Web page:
Effects 101: Reverb Explained

In the next couple of weeks, we will cover different kinds of effects and some of the best practices for using them. Today, we turn our attention to reverb.

What is Reverb?

(Reverb Chamber @ Met Labs)

We hear reverb everyday. Most of our surroundings reflect sound and we are bombarded by these sonic reflections at any given moment. If we stand in an empty hall and clap, we hear a mixture of direct sound (sound that travels straight to your ears) and reflected sound (sound that radiates, bounces off walls and things, and travels back to your ears). We perceive these mixture of reflections as a perceived space of the environment that we are in. Thus, we mostly use reverb in our productions to simulate spaces, although there are plenty of other creative uses for it.

Types of Digital Reverbs

Most of the reverbs we are going to be using now are digital models. Unless, you own a large studio and have space to create your own reverb chamber, most of us work using digital reverb plug ins. Here’s a list of the different types of a reverbs and a brief explanation of what they are.
(EMT 140 Plate)

  1. Hall / Chamber
    • Both hall and chamber reverbs simulate spaces as if you are in a hall or chamber.
    • A hall usually has a longer reverb time of around 1.8 seconds or more while a chamber is considered a smaller space with a shorter reverb time.
    • There are plenty of famous concert halls out there such as the Berlin Symphony Hall and Boston Symphony Hall and many digital reverb units do remake these spaces.
  2. Plate 
    • A plate reverb is a man-made device that vibrates a sheet of metal when a sound activates the surface.
    • Plate reverbs’ were famous in the ’60s and still are today. They are known to work well with vocals and drums.
    • Some of the best digital plate reverbs out there include Universal Audio‘s EMT140, their re-make of the actual EMT140 plate.
  3. Convolution
    • A convolution reverb consist of a recorded sample, called the Impulse Response, of an acoustic space. This Impulse Response essentially records and processes the reverberant behavior of a particular space.
    • The good news is that, anyone can create an Impulse Response of an acoustic space and load it up into a convolution reverb. But to do it well, is difficult. Audio Ease‘s Altiverb does some of the best convolution reverbs of magnificent acoustic places that is certainly worth checking out.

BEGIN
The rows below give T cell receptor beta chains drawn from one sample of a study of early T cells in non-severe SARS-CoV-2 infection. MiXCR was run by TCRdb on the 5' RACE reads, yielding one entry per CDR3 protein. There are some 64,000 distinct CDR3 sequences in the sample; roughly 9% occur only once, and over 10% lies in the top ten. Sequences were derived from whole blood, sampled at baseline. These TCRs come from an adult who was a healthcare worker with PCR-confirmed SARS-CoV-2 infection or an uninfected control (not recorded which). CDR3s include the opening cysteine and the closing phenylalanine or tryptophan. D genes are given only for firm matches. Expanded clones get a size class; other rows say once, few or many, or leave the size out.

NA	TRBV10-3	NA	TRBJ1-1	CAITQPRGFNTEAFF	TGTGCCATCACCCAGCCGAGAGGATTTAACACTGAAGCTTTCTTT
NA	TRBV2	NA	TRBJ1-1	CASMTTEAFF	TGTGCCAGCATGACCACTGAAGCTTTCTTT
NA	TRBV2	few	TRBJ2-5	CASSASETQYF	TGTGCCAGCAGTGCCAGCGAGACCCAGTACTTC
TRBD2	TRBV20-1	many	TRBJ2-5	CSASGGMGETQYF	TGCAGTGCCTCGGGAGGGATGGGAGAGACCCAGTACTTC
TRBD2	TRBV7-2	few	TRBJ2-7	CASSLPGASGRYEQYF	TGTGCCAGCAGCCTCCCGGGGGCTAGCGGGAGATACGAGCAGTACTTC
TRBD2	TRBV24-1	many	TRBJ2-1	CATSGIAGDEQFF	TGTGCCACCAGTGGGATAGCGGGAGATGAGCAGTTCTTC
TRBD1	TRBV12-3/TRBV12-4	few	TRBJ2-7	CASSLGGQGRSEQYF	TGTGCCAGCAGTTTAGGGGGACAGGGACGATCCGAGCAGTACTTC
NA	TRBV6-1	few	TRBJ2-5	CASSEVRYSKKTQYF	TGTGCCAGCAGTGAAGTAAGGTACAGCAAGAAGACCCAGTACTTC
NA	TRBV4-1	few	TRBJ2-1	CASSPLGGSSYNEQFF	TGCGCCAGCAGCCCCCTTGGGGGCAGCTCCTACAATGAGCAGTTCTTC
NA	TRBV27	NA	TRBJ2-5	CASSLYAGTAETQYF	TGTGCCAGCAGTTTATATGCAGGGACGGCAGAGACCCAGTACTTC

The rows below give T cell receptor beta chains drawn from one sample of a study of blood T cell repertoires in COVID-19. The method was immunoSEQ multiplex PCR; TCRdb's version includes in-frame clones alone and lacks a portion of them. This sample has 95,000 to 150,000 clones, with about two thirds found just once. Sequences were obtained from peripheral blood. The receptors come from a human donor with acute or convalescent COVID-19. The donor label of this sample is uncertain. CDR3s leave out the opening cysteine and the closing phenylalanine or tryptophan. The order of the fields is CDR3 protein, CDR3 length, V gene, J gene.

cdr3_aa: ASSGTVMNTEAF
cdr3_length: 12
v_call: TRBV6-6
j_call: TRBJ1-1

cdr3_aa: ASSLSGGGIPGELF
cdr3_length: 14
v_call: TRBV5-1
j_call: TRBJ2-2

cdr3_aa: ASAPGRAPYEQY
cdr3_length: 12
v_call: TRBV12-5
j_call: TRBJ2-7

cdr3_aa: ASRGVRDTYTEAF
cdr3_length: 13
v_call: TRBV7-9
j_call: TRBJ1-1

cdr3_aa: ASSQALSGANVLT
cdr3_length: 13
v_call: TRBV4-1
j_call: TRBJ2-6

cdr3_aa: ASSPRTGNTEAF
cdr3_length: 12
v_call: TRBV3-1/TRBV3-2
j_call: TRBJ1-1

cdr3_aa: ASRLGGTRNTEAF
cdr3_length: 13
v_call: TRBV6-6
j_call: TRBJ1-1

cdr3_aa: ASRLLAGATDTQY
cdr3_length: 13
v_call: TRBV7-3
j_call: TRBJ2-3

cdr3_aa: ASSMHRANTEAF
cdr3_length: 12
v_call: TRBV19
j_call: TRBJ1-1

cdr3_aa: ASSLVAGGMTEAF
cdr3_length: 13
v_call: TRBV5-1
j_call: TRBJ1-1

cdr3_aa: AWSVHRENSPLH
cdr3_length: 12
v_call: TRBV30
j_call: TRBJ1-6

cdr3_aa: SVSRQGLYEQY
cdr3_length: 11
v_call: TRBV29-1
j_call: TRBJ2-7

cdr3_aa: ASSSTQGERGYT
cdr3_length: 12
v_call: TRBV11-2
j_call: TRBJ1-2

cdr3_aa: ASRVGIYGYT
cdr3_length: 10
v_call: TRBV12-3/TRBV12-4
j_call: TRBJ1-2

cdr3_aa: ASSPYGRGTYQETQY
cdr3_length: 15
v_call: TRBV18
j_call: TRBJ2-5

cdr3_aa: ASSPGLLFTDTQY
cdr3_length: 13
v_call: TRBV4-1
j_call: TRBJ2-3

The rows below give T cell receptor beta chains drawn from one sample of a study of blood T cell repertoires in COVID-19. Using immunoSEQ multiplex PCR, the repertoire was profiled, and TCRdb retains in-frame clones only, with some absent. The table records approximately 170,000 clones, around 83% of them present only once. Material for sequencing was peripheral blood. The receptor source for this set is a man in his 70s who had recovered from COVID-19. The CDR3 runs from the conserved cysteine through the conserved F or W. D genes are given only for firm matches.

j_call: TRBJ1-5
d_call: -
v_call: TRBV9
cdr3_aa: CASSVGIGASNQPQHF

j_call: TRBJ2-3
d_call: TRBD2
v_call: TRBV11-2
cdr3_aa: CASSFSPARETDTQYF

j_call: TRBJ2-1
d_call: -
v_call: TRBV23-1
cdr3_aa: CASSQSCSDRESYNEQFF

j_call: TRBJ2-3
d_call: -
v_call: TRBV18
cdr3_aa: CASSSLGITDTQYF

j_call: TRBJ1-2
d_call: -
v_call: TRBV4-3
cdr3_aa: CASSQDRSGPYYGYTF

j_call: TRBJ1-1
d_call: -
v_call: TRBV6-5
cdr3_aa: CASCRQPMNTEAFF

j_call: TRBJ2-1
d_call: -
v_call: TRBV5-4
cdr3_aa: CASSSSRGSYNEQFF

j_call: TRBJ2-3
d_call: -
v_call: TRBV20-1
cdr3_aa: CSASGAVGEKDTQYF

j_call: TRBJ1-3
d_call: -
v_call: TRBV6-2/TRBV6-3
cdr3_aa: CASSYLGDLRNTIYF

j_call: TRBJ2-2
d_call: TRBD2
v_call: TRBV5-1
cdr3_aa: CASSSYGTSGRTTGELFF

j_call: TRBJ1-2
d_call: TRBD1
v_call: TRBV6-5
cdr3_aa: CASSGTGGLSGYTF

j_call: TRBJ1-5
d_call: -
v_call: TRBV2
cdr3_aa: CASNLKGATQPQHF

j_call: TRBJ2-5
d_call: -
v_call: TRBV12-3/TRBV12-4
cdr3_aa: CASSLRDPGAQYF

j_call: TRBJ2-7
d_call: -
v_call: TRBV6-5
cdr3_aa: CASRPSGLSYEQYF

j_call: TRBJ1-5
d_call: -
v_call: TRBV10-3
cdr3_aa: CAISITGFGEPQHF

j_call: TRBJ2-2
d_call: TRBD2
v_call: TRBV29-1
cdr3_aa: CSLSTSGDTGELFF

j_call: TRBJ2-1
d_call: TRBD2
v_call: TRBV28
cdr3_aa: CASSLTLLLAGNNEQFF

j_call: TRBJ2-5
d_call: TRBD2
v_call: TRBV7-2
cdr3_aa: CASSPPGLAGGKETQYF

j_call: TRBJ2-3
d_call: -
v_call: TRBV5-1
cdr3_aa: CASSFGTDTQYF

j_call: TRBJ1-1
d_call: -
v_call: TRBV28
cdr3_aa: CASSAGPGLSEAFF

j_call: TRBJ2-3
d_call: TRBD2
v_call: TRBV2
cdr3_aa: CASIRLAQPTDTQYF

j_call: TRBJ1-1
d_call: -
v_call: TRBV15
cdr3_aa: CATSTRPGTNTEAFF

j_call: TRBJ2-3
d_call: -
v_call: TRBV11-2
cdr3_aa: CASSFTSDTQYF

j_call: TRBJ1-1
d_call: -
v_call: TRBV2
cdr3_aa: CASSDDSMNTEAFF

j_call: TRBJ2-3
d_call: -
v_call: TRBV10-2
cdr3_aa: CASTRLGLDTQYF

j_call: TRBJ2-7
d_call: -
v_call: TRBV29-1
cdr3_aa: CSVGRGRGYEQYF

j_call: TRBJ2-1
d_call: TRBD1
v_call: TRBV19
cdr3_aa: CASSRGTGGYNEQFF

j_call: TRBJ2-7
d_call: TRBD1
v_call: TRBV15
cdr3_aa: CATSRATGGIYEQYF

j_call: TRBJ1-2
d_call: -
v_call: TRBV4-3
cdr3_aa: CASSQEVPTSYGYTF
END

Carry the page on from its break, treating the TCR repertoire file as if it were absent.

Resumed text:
Digital Reverb Parameters

  1. Reverb Time: The reverb time is the total decay time of your reverb signal. The longer the time, the more you would hear the reverb in your mix. The time is usually set in seconds.
  2. Early Reflections Level: Early Reflections are the first group of echoes that occur when sound waves hit an object. A more pronounced early reflection level will seem like your listener is in a small room but a lower early reflection level will place your listener further away in your acoustic space.
  3. Pre-Delay: The pre delay is the amount of time it takes for a sound to leave its source and create its first reflection. Having a slight pre-delay allows you separate the dry signal from the reverb signal and prevents the reverb from masking the original signal. A reverb with a significant pre delay will cause the listener to feel that they are in a big space.
  4. High Frequency & Low Frequency Attenuation: Most reverbs have the ability to use some sort of a filter to attenuate high and low frequencies. If you find that your reverb sounds too bright or metallic, try filtering it with a low pass filter at around 4-8Khz. Similarly, using a high pass of up to 450hz can help clean up your reverb signal and remove muddiness.
  5. Mix: The mix setting on reverbs allows you to adjust the balance between the dry and wet signal. If you are using a reverb as an insert, use the mix setting to adjust the ratio between dry and wet. If you are using it as an aux send on a track, set the reverb mix to 100% so that you would only hear the reverb signal.

Best Reverb Practices

  1. To save on CPU resources, it would be wise to “share” a single instance of your reverb across multiple instruments. To do that, simply create an aux track and have the reverb as an insert on that track with a mix setting at 100%. This allows you to send many instruments to the same reverb instead of putting many instances of the same reverb on each individual track.
  2. Using too much reverb or having too long of a reverb time can often smoother and blur your signal. A percussive sound may sound less dynamic when washed in reverb. Use reverb sparingly and wisely. If you find your sounds disappearing in the mix or lacking definition, try changing a reverb setting or not putting it into reverb at all.

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March 14, 2016

Reuben Raman Product Marketing Manager at Splice